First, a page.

(And not butter or clarified butter.)
From an Ayurvedic perspective good fats are grounding, juicy and nourishing for new mums. Good fats are sattvic, meaning they promote harmony and balance in the mind, and they help new mums to relax and sleep more deeply. Interestingly modern science has found that eating fatty food also stimulates the release of oxytocin in the brain, which is why we feel relaxed and comforted by fatty foods, and why good fats are considered an essential postpartum food.
The reason fatty foods are such a problem today is because of the way they are processed. Avoid any fats that are hydrogenated, homogenised or deep-fried including trans fats and margarine.
Ayurveda considers Ghee nectar, ambrosia, one of the finest foods we can eat. Here's why:
- Ghee’s balance of elements (earth, air, water, space, fire) is very similar to ojas, the juiciness or sap of life that gives us strength and immunity.
- Ghee is sweet, cooling and increases digestive fire.
- Ghee is excellent for nourishing and rehydrating your body and helps you make breast milk. It also helps prevent that strung out, wired feeling.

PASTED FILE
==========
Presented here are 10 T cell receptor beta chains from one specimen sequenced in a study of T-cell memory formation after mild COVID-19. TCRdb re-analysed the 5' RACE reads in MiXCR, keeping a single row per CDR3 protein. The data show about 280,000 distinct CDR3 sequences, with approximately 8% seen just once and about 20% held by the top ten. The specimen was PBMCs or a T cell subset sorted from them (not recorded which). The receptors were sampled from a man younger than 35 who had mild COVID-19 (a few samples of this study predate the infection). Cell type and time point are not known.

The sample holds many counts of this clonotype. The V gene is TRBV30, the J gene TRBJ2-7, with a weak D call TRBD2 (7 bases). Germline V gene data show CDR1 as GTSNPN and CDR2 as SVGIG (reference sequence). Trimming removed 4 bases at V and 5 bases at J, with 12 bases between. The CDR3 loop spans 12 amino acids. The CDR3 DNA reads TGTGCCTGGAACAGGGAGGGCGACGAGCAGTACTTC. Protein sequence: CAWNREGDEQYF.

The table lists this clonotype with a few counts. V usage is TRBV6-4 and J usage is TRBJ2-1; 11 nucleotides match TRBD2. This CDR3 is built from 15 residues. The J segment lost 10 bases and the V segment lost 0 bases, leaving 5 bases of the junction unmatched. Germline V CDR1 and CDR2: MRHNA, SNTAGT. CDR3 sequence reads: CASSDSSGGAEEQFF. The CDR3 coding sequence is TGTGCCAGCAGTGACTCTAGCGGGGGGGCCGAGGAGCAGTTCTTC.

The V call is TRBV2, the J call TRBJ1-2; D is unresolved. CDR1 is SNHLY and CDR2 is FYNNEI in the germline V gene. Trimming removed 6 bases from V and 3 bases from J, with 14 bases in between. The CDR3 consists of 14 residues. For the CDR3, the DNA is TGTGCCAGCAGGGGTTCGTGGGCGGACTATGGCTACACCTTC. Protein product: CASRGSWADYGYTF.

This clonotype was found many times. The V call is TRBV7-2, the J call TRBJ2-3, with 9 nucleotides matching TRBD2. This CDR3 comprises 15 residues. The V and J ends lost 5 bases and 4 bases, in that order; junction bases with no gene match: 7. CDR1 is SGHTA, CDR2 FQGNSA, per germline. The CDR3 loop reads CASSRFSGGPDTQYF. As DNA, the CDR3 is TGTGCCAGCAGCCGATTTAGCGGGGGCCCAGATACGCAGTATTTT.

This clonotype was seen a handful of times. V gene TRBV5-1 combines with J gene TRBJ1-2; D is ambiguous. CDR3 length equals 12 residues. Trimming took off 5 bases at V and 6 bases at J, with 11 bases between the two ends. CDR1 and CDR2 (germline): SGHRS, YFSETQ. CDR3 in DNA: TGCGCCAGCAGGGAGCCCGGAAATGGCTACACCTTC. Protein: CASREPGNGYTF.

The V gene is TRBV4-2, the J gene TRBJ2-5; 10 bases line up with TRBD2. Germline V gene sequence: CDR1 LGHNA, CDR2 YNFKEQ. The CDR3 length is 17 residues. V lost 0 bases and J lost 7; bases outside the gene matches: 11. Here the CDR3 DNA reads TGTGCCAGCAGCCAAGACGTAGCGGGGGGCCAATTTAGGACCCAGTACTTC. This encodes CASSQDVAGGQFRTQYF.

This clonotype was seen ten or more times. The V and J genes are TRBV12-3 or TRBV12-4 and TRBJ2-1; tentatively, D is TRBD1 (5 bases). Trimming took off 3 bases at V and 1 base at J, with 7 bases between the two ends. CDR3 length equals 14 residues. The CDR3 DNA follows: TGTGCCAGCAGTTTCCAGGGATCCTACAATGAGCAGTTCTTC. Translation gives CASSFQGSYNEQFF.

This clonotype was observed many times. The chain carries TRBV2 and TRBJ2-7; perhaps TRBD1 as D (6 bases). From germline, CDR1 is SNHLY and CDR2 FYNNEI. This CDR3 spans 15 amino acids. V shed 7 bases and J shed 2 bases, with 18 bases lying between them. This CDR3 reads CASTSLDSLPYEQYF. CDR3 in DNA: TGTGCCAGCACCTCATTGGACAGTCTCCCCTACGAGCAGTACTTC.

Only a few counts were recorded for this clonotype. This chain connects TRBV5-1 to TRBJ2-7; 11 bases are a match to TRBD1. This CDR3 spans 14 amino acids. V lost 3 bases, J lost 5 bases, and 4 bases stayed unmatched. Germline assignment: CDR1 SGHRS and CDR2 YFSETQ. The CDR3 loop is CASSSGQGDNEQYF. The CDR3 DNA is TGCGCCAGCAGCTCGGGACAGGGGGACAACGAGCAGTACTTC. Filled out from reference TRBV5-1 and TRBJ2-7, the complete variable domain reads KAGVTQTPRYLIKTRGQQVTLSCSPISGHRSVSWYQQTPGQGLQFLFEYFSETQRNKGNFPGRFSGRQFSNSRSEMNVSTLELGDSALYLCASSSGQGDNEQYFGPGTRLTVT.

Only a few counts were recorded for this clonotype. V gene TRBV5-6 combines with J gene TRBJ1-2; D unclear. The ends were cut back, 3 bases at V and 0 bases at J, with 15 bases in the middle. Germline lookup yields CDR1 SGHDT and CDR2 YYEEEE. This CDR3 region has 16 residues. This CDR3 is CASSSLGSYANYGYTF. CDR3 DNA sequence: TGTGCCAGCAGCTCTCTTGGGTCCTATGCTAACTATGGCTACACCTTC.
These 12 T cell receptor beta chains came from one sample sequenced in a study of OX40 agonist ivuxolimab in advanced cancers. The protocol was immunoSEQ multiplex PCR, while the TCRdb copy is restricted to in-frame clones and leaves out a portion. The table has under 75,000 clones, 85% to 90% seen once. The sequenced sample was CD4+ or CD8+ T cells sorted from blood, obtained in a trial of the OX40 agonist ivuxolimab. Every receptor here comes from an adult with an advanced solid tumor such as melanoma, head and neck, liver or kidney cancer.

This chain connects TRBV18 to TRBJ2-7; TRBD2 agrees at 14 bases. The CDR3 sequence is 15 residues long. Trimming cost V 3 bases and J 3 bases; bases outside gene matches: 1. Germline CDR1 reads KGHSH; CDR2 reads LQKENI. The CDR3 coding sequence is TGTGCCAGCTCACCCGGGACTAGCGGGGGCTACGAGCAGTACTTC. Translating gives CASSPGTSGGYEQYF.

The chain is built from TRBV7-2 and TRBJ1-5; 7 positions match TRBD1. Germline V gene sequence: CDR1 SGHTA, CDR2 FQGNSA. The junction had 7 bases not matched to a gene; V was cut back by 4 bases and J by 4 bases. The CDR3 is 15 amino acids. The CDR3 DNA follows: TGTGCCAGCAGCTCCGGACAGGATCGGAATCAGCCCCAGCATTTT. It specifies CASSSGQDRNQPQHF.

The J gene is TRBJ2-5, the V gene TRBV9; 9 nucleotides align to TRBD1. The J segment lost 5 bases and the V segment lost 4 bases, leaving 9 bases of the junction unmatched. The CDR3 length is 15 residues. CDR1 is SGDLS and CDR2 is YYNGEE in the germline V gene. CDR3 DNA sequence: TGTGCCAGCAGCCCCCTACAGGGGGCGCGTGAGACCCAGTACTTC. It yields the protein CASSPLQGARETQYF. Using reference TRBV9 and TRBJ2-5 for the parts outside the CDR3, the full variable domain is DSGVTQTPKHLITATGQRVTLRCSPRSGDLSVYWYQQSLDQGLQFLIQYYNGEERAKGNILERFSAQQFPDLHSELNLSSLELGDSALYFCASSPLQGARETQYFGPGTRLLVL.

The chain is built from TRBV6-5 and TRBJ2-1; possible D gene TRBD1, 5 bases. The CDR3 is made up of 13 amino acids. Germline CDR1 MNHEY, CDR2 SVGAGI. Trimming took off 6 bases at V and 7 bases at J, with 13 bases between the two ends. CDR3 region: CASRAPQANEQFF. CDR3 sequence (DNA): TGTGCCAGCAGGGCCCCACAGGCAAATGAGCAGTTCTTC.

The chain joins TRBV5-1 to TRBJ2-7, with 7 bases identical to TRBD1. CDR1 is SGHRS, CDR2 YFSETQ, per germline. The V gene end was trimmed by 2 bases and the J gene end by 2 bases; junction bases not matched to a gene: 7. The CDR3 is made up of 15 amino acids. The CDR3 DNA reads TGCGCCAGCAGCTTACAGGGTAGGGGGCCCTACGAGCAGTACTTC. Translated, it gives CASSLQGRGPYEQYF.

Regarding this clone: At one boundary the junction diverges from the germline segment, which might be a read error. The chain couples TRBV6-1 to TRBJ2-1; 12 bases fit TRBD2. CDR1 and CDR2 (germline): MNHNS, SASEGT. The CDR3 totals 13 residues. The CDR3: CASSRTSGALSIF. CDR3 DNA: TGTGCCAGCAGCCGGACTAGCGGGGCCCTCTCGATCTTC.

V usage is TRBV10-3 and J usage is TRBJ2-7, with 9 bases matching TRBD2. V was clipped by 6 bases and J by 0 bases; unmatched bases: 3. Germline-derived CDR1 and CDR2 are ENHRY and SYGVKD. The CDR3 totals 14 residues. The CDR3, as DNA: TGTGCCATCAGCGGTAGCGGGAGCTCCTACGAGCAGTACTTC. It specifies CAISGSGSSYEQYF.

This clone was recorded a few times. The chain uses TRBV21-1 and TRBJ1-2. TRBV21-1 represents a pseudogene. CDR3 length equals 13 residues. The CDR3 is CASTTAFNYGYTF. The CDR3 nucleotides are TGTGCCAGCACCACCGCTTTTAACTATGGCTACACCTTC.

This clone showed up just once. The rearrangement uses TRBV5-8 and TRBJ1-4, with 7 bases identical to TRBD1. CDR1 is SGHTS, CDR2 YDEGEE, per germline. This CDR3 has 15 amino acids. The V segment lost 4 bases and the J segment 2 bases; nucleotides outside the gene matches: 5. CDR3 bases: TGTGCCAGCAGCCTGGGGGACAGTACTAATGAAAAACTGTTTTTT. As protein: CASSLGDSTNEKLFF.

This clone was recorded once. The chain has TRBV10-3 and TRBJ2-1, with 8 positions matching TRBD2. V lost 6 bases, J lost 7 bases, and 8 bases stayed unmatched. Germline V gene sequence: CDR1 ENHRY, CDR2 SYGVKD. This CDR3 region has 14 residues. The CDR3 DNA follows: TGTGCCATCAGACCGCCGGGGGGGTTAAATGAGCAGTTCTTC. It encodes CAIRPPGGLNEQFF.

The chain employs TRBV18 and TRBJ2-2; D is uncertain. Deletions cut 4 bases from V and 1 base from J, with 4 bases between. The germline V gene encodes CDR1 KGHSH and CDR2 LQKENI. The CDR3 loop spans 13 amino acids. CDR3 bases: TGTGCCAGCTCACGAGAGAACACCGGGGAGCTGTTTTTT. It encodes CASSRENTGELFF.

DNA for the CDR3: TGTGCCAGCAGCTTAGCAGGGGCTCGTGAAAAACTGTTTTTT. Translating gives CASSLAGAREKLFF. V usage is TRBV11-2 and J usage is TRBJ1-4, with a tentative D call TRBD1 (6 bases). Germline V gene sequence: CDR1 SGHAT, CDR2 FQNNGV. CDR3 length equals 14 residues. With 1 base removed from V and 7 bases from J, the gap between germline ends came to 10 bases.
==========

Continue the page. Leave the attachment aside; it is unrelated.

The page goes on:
- It is strengthening, satisfying and soothing. It aids digestion and is cleansing and healing.
The difference between ghee, butter and clarified butter.
Ghee has a few advantages over butter too. It is cooler and lighter which is unusual for fats. It has a higher smoking point so it is useful for cooking at high heat. Pure ghee contains little or no lactose or casein so it is often better tolerated than other dairy foods. It has a longer shelf life and doesn’t even need to be stored in the fridge. In fact ghee is one of only a handful of foods considered by Ayurveda to improve with age.
Ghee is the pure extraction of oil from butter, where clarified butter has a much shorter cooking time at a lower heat, which means some of the milk solids (casein and lactose) have been removed but not all of them.
Why it's worth making your own ghee.
Homemade organic ghee has a very pure flavour. It tastes completely different to what you can buy at the shops and you would really struggle to eat enough shop-bought ghee because the taste can be quite overpowering.
If you do buy ghee, organic ghee tastes much better, but in my opinion nothing is like homemade organic ghee.
You may be surprised by how easy it is. The hardest part may be sourcing organic unsalted butter. If you can only find conventional butter it will take longer to make ghee, and will not be as pure.
In India the solids left over after making ghee are mixed with jaggery and
coconut and given to children as a treat.
Get the recipe to make your own ghee in my recipe book Nourishing Newborn Mothers.